What we saw Saturday in the heavyweight title fight between Wladimir Klitschko and Hasim Rahman was a clinical dismantling.
We saw Klitschko, the recognized world champion, pumping his left jab with mechanical efficiency from the opening bell. We saw Rahman, the overmatched 11th-hour replacement for Alexander Povetkin, exposed as a fighter without a game plan.
We saw Klitschko tenderize Rahman for five rounds with left-handed jabs and hooks, knocking the challenger down in the sixth and securing a technical knockout victory just 44 seconds into the seventh, when referee Tony Weeks intervened.
It's just too bad so few others saw it with us, as the heavyweight division hardly commands a fraction of the interest among casual sports fans it once did.
The sport's flagship division has long served as a bellwether for the popularity of the sweet science. As the heavyweights go, they say, so does boxing. But as a bloc of Eastern European technicians like Klitschko consolidates power in the division, the sport's status among American sports fans continues to diminish.
On Saturday, the Ukrainian-born Klitschko retained the IBF and WBO belts. His elder brother Vitali holds the WBC title, while Russian seven-footer Nikolai Valuev holds the WBA crown.
In our insular sporting culture, a sport is seldom popular if an American isn't the best. Remember when men's tennis was a hot ticket during the 1990s, when Jim Courier, Pete Sampras and Andre Agassi took turns atop the ATP rankings? Eighteen times the sport was featured on the cover of Sports Illustrated during the '90s, compared to just four times in the nine years since. Soccer, the world's most popular game by light-years, remains a cult sport in the U.S. because our national team is ill-equipped to contend for the World Cup in the foreseeable future. If we're not the best at it, goes the thinking, it's probably not worth doing.
Boxing would seem to be a victim of the same trend, as the dearth of viable American heavyweight contenders -- coupled with the rise of homegrown alternatives like mixed martial arts -- pushes the sport further toward the periphery of the national sporting discussion.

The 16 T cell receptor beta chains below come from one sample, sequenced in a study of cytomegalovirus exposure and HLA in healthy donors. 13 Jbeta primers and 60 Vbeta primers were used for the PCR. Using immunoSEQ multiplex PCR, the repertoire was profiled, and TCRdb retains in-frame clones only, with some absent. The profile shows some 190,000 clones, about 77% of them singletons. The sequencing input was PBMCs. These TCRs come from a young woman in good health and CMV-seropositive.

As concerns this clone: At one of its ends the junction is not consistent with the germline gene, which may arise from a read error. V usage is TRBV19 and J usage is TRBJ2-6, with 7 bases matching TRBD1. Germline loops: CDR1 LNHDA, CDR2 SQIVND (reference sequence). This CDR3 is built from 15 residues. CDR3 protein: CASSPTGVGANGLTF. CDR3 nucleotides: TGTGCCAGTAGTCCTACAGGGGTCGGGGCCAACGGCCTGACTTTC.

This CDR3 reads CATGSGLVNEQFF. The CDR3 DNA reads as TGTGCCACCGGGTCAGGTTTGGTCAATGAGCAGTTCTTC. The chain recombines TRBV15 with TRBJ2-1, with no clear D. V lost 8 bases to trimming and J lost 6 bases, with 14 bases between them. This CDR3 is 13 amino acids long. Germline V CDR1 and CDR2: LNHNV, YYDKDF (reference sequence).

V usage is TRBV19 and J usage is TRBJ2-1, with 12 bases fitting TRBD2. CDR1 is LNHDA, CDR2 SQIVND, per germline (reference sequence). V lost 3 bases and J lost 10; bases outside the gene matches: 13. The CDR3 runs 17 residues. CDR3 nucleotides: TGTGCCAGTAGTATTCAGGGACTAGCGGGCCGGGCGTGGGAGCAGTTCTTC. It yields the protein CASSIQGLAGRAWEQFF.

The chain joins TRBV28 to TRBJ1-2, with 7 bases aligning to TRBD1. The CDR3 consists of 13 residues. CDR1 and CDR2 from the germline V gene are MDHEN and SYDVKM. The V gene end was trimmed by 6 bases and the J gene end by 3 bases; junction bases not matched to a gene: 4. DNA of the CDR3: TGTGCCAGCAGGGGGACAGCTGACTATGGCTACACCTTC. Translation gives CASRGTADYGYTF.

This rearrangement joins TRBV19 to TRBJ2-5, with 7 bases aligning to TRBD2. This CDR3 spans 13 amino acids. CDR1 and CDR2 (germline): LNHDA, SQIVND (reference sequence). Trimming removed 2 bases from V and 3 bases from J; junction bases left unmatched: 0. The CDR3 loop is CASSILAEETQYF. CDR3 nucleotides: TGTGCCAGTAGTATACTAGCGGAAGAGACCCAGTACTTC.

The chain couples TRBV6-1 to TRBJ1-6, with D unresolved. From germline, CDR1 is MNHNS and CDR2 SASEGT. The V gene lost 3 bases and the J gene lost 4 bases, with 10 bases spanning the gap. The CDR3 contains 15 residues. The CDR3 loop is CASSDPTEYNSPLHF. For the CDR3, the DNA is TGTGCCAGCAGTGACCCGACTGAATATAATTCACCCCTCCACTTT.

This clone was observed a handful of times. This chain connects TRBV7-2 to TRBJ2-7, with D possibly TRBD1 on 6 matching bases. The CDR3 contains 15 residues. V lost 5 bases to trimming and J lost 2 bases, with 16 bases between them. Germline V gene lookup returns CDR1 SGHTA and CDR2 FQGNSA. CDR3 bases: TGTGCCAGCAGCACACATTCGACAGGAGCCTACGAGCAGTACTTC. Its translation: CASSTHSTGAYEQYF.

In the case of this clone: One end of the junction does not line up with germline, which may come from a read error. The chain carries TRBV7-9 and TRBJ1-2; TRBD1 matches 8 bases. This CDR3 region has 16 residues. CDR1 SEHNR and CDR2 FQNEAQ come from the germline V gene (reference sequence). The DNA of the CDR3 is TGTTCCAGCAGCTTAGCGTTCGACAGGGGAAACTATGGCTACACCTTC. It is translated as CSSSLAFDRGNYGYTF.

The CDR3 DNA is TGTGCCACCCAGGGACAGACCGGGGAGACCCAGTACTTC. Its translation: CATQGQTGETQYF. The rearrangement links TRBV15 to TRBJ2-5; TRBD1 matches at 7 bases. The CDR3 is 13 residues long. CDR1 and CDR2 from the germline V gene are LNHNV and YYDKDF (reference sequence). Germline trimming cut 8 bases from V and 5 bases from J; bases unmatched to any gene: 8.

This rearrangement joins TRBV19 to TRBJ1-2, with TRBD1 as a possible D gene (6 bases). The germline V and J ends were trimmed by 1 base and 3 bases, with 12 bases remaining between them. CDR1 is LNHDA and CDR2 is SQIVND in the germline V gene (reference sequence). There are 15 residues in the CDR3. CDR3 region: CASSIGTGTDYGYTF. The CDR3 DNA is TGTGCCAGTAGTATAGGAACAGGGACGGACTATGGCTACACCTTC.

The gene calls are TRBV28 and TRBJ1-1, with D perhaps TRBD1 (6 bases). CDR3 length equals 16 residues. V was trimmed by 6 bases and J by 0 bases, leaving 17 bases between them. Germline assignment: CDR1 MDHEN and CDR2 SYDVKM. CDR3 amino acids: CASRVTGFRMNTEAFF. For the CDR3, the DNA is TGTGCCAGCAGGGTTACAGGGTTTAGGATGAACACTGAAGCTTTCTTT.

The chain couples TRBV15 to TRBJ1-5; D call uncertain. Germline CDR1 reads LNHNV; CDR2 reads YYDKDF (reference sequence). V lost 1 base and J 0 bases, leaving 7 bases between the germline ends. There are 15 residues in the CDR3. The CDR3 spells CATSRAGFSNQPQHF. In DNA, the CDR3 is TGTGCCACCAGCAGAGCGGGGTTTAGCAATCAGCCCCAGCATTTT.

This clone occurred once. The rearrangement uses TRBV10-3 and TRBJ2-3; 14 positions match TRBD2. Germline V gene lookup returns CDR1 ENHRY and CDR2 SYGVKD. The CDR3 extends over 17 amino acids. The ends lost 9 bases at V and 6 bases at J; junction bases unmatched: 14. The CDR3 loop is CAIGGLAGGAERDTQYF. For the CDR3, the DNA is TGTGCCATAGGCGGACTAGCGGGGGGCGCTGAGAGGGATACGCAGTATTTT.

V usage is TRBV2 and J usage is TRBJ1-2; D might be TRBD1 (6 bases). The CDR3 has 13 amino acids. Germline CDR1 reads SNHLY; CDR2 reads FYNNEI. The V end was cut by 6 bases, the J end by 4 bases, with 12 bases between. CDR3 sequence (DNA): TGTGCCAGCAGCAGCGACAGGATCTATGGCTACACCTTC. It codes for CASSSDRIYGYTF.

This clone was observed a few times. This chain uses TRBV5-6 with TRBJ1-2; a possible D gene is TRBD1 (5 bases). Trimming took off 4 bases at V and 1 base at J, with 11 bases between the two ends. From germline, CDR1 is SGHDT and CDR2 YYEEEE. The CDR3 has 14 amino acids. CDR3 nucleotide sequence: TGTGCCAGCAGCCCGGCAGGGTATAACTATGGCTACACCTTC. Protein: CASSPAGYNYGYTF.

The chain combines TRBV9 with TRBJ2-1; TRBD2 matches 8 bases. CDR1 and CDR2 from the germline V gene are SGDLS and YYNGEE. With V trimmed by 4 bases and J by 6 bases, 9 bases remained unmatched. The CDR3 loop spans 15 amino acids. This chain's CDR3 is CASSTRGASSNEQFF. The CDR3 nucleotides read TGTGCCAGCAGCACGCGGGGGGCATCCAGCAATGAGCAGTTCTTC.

Stateside fight fans may never warm up to Wladimir Klitschko, who turns 33 in March and insists he's entering the prime of his career. He's fought mostly in Germany over the past several years, where he's a huge economic draw. Where Americans tend to embrace aggressive, offensive-minded sluggers, Klitschko is a practitioner of risk management -- the classic outside shooter who relies almost exclusively on jabs and hooks to wear down his opponent. No uppercuts. No body punches. Very few combinations. Almost every offensive is directed upstairs, minimizing the risk of a counterpunch to his jaw.
Thing is, Americans might hate his aesthetic, but it's hard to argue with the results. It's been four years since Klitschko lost a fight. He's 52-3 with 46 knockouts. But he'll never get the respect he deserves among American fans until he defines himself against a great champion.
So who is the Great Red White and Blue Hope, the fighter who could regenerate stateside interest in boxing while helping Klitschko define his legacy? Can it be Chris Arreola, the undefeated prospect from East L.A.? Or Philadelphia's Eddie Chambers, the 26-year-old who suffered his lone professional defeat in a unanimous decision loss to Povetkin in January?
Only time will tell. Here's hoping American fight fans stick around long enough to see it.